A fentanyl overdose led to the recent death of musician and singer Prince, according to the medical examiner’s report released June 2. The drug seems likely to become as notorious as propofol did after the death of Michael Jackson in 2009. For all of us in anesthesiology who’ve been using fentanyl as a perfectly respectable anesthetic medication and pain reliever for as long as we can remember, it’s startling ...

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The practice of medicine in the United States is almost entirely based on national guidelines and regulations. Minor, inconsequential differences may exist from state to state, but nothing significant enough to justify the current requirement of comprehensive, redundant licensing of physicians in each individual state in which they practice. Notably, in an uncommon example of federal common sense, physicians can work at any Veterans Administration facility, in any state, with any ...

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I have a love-hate relationship with the no-show patient.  Like most doctors, I’m a reasonably good multitasker, adept enough at charting while emailing while waiting on hold with insurance companies and planning what to prepare for dinner when I get home. But there are days, more than I’d like to admit, when I feel like I need just a little bit more time, and I find myself compulsively refreshing my ...

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One day into our medical center’s newly announced colleague appearance policy, nobody has yet approached my office with a steel wool soap pad to make any of the docs or medical assistants shine. My active white coat went into the laundry bin the day before, having inserted my left sleeve into a puddle of spilled coffee. The other two lab coats with hospital logo remain in their plastic protective coating, ...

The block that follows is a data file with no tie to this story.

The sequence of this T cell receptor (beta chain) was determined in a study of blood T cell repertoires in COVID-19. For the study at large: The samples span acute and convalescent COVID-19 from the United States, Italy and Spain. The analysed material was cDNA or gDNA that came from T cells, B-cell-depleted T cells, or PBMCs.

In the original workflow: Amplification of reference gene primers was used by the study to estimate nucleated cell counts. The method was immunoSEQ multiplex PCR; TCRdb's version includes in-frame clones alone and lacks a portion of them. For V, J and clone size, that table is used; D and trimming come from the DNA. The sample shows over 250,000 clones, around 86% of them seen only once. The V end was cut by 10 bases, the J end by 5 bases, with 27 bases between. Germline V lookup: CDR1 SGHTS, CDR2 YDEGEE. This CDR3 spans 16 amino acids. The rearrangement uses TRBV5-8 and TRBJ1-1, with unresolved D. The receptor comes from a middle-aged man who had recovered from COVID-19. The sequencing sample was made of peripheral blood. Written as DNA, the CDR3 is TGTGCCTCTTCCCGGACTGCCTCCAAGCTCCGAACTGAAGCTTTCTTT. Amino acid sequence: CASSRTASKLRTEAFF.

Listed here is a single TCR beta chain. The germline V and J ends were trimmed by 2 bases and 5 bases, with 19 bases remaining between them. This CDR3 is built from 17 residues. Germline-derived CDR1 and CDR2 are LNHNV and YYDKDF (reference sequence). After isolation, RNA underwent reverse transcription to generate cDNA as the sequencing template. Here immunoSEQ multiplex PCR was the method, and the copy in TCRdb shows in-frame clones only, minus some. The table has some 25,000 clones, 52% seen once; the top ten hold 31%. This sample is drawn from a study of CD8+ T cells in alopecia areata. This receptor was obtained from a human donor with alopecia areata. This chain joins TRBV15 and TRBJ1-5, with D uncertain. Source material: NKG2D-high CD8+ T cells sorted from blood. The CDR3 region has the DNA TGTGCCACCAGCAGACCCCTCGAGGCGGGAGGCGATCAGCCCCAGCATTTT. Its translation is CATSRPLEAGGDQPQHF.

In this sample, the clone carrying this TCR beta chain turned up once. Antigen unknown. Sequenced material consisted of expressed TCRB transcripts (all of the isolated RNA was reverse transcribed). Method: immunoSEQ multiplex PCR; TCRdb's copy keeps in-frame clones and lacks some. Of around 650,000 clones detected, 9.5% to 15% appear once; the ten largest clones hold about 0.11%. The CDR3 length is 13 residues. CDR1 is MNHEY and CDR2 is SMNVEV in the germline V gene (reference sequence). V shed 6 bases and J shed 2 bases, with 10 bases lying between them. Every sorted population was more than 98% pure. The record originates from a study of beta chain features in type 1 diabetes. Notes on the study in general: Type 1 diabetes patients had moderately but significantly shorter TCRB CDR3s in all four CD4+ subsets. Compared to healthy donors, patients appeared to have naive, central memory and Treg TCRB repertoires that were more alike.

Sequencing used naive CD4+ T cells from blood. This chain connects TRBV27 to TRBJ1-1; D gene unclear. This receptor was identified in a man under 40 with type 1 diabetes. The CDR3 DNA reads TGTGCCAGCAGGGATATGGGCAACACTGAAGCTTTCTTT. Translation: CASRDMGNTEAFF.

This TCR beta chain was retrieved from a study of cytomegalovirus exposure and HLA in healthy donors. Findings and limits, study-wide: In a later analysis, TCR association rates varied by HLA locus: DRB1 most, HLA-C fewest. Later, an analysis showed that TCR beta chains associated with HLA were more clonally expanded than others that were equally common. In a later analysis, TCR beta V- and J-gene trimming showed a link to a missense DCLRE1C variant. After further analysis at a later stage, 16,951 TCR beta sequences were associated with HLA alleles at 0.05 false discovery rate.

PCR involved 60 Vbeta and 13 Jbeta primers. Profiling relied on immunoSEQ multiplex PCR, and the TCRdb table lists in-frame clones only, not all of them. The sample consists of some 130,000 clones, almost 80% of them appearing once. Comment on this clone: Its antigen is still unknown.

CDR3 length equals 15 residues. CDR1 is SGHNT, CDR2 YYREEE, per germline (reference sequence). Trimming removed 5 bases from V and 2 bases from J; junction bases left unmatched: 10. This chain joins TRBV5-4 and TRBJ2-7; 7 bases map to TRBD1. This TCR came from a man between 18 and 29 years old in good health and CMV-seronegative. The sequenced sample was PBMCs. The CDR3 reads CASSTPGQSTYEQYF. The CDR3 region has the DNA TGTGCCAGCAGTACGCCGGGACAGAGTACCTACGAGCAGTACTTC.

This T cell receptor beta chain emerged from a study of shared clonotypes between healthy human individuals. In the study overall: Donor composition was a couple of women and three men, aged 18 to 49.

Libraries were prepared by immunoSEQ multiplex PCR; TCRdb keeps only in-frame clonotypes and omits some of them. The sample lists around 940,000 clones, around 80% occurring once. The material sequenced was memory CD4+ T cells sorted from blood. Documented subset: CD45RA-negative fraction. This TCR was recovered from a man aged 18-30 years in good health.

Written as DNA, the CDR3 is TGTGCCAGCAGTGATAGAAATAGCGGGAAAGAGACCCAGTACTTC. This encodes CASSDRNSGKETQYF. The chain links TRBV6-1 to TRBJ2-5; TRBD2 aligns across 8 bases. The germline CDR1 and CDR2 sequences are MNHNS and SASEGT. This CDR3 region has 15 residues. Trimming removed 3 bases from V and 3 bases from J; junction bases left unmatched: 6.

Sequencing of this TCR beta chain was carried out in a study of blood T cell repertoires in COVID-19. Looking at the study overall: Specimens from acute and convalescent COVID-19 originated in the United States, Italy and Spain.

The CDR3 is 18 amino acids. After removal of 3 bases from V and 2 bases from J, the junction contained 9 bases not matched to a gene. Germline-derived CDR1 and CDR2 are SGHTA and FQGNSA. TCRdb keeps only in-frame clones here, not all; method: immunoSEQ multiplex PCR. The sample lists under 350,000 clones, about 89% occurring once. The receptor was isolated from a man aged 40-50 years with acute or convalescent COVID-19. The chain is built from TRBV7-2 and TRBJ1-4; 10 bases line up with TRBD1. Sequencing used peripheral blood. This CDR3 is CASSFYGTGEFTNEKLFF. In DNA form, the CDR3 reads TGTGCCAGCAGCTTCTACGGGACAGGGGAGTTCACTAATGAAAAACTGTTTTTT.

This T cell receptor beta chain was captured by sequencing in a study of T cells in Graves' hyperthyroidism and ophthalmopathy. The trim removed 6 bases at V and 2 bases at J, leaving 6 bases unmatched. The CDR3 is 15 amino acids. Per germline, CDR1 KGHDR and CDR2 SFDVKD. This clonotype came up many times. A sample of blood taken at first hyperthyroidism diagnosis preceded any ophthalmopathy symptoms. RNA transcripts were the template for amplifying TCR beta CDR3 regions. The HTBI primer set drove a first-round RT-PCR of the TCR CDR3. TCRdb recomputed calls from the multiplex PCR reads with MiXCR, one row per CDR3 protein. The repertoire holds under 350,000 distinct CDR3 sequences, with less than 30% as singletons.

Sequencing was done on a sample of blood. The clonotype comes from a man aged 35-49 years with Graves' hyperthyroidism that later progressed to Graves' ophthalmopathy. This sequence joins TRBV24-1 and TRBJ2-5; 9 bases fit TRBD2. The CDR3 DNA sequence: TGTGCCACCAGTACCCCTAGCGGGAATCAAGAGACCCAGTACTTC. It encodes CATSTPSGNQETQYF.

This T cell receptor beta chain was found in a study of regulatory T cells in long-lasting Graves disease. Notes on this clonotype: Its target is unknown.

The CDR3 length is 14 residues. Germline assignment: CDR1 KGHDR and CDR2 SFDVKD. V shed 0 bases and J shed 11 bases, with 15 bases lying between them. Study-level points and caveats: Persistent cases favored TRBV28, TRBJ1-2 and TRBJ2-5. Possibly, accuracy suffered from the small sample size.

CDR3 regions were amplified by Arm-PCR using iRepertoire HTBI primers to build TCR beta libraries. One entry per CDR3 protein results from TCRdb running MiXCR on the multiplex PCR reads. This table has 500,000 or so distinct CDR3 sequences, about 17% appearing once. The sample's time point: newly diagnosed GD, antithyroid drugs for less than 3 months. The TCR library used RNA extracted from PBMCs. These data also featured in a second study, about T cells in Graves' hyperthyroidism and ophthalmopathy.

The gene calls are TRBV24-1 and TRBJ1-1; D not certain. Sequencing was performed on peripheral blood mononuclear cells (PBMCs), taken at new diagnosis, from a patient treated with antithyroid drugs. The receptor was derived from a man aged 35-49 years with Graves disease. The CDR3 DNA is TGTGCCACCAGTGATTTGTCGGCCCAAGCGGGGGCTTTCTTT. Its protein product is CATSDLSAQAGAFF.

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This is a very controversial essay, but I am going to express how some women physicians, like myself, feel at the VA hospital. I came home one day after my clinic and was perturbed. I called my significant other and the emotion of the day unraveled. I was reporting an uncomfortable interaction I had with an older male patient. During this patient encounter, his tone and comments became sexually charged and ...

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If you stay in medicine long enough, you will encounter physicians who seem to care more about the paycheck than the patient in front of them: think Dr. Farid Fata.  You may find those colleagues revolting; I know I did.  I despised these physicians and felt nauseated even to be in the same room as them.  But as time went on, I realized that almost nobody starts a career ...

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21 minutes on the phone for a pre-authorization? Watch Dr. Ryan Neuhofel try to get a CT scan "approved." Take a deep breath, and press play. Want to escape pre-auth hell? Consider attending the Direct Primary Care Summit.

Ever since the U.S. government decided to link Medicare reimbursement dollars to patient satisfaction scores, hospital administrators have been obsessed with improving the quality of care for patients visiting their emergency departments. While the motivation may be partly financial, the goal of improving the patient experience during emergency department and hospital visits is an admirable one. Unfortunately, many of the tactics used by administrators have done little to achieve that goal. ...

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Residency is a time of immense learning. You learn from your attendings, your patients, and your colleagues. Of all the teaching moments during my residency, one that frequently stands out in my mind now is the day when one of my co-residents told me about the “post-training phenomenon.” He had previously completed a different residency and practiced in that field for a decade prior to switching to our specialty. “Once you ...

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“Someone else will lend a helping hand,” a physician told me once, when asked to help with an emergency in public.  As a PALS instructor for more than a decade, I have always responded when possible.  In the last decade, there have been three in-flight emergencies, two elderly individuals who passed out in church, and a host of other less serious maladies.  A week ago, I discovered the best reason I ...

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